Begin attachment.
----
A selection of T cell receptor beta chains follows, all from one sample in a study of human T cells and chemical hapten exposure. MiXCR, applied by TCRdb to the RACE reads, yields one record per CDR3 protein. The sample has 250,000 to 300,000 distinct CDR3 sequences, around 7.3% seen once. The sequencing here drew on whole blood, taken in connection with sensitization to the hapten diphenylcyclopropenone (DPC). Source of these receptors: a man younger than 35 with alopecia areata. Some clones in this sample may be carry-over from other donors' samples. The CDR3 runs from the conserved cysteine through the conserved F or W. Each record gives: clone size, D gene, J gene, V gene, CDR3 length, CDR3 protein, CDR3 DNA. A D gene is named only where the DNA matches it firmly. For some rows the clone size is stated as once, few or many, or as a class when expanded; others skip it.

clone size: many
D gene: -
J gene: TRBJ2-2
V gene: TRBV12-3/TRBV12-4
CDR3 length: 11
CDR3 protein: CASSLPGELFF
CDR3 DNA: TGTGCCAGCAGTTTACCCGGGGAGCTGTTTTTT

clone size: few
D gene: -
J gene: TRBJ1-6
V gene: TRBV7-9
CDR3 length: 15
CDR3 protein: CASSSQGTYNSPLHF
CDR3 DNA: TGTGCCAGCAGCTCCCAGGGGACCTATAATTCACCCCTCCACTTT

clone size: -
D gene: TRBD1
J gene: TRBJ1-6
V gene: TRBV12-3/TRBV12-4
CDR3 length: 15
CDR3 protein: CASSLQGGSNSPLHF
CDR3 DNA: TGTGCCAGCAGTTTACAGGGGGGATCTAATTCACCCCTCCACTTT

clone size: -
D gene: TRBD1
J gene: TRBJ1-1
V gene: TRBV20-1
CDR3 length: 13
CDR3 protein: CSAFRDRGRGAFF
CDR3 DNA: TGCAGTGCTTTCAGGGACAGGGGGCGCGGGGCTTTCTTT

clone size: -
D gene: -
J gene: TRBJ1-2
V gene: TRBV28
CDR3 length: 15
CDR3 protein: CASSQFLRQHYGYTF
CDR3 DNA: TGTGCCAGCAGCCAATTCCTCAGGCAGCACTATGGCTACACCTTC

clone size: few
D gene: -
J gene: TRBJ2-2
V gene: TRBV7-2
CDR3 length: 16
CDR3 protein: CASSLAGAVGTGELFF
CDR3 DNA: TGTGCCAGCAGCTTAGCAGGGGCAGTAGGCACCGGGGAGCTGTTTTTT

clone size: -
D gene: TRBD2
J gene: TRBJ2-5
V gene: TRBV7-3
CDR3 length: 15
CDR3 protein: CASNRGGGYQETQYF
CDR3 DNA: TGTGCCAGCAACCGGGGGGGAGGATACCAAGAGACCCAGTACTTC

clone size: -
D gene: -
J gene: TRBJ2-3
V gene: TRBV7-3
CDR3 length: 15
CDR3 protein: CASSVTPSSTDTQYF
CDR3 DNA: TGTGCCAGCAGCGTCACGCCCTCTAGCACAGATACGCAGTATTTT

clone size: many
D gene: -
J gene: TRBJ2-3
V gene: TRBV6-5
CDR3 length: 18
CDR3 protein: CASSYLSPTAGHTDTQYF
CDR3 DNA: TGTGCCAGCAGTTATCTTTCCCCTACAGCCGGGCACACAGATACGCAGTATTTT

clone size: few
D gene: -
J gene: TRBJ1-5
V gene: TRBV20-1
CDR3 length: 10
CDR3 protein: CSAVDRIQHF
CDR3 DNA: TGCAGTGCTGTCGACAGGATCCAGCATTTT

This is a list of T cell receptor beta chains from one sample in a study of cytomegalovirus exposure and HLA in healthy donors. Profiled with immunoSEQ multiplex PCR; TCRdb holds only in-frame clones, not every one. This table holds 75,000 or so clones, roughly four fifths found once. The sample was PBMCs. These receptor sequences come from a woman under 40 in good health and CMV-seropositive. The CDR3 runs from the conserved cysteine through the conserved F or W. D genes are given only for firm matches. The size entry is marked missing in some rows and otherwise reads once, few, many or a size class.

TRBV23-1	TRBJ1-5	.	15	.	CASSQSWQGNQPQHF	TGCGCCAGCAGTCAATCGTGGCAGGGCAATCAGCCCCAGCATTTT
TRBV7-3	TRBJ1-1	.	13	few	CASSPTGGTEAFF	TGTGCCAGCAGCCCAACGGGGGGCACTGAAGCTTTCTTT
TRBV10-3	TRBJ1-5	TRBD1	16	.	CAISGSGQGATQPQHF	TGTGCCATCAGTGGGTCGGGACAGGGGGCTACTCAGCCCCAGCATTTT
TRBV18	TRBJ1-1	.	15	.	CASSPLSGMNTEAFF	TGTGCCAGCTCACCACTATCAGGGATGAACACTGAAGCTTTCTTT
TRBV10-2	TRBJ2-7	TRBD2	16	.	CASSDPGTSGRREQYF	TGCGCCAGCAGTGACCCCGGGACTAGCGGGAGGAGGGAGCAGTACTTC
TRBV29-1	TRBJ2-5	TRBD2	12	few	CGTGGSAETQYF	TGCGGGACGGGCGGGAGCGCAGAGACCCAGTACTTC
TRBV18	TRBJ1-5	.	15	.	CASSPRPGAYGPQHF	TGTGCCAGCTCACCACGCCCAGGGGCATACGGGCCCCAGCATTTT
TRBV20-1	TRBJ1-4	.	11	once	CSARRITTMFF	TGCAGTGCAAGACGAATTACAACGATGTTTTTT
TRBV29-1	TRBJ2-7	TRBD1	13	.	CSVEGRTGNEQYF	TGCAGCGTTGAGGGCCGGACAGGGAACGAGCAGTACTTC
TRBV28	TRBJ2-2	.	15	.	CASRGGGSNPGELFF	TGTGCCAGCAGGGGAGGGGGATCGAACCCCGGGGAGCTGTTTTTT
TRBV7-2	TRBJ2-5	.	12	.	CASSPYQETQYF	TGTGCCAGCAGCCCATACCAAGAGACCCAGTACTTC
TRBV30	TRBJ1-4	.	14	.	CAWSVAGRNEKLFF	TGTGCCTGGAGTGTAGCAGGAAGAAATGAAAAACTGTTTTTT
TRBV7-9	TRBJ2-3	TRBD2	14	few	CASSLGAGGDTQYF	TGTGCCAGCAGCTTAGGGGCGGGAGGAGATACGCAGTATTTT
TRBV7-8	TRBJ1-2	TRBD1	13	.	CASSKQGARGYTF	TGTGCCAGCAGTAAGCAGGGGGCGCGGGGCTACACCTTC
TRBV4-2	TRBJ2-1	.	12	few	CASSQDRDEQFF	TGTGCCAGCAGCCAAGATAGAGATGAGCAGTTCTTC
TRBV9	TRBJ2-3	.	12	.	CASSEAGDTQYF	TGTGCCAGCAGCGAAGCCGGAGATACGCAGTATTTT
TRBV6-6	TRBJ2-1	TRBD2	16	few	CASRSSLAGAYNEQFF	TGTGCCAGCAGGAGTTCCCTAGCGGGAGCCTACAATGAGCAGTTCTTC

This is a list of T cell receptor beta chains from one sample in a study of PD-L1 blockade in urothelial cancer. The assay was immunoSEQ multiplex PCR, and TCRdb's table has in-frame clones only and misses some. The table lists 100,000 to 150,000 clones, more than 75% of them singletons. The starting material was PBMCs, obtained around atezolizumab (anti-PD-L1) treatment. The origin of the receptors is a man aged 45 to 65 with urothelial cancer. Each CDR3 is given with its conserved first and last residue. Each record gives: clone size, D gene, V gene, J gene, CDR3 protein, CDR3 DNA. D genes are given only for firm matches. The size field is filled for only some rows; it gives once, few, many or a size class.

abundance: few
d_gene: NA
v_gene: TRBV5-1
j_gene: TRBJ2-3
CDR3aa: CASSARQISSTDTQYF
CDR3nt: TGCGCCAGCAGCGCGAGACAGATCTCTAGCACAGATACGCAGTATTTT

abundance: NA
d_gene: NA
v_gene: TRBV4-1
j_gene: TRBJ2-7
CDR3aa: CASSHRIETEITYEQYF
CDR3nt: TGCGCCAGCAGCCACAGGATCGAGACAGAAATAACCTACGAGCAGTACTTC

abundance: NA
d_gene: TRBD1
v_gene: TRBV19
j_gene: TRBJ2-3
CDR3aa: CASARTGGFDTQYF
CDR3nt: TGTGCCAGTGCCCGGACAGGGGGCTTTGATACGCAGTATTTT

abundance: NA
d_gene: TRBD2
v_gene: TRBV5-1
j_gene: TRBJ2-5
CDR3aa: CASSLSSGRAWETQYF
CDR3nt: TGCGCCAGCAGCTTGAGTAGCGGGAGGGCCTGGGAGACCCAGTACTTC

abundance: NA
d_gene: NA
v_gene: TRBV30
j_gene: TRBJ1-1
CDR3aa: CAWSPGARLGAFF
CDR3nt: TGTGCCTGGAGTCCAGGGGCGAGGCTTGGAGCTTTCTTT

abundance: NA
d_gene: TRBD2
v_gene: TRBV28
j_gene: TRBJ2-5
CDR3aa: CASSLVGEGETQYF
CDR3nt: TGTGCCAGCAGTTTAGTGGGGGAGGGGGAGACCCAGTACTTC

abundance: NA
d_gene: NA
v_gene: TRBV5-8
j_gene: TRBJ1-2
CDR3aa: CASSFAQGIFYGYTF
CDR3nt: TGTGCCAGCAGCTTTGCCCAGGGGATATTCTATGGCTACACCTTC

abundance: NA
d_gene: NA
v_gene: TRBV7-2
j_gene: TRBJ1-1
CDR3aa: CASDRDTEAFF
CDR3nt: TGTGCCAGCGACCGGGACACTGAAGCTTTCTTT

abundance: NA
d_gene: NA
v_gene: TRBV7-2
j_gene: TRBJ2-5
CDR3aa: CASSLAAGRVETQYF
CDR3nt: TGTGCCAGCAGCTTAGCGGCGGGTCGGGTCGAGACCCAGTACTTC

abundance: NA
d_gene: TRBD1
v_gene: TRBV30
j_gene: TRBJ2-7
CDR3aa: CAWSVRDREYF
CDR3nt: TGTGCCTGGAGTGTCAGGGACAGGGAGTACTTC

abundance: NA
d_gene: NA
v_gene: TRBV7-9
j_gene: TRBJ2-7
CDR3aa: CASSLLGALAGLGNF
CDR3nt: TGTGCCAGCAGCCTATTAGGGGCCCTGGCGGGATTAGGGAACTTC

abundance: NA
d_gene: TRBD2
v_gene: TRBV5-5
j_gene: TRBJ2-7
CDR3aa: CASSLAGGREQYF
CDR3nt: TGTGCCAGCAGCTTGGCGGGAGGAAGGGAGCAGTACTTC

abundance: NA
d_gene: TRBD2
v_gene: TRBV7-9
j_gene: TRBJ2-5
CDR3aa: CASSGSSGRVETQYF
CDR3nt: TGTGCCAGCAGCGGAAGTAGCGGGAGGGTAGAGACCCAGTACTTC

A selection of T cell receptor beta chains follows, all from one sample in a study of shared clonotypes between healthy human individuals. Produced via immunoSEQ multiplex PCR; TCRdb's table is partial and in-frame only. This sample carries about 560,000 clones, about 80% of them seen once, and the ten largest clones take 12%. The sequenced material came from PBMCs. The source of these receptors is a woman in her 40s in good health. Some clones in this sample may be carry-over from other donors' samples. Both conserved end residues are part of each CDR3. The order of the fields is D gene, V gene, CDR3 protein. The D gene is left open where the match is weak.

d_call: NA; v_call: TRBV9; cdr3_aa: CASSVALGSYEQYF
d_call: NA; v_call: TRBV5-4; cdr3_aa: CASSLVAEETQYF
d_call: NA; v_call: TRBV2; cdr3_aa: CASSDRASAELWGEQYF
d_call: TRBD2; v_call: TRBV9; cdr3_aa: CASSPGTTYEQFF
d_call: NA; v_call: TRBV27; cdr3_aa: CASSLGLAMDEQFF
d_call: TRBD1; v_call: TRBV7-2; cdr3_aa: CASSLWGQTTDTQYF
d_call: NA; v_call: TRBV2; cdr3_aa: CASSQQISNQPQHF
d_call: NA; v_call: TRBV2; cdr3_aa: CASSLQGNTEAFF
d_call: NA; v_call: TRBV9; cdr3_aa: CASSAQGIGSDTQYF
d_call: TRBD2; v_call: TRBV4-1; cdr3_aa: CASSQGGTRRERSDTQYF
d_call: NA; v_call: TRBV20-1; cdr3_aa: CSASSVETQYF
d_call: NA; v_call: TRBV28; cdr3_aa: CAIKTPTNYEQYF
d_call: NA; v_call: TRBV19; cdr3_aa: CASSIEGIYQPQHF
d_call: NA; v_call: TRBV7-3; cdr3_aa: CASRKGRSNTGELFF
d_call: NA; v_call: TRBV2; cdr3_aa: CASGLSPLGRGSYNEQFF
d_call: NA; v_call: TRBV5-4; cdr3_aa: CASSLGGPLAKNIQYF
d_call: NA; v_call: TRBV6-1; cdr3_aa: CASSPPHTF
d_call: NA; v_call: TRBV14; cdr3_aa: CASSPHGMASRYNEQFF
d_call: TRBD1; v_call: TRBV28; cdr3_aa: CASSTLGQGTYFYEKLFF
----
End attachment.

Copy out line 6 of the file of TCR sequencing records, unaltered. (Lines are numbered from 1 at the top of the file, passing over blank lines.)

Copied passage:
CDR3 length: 11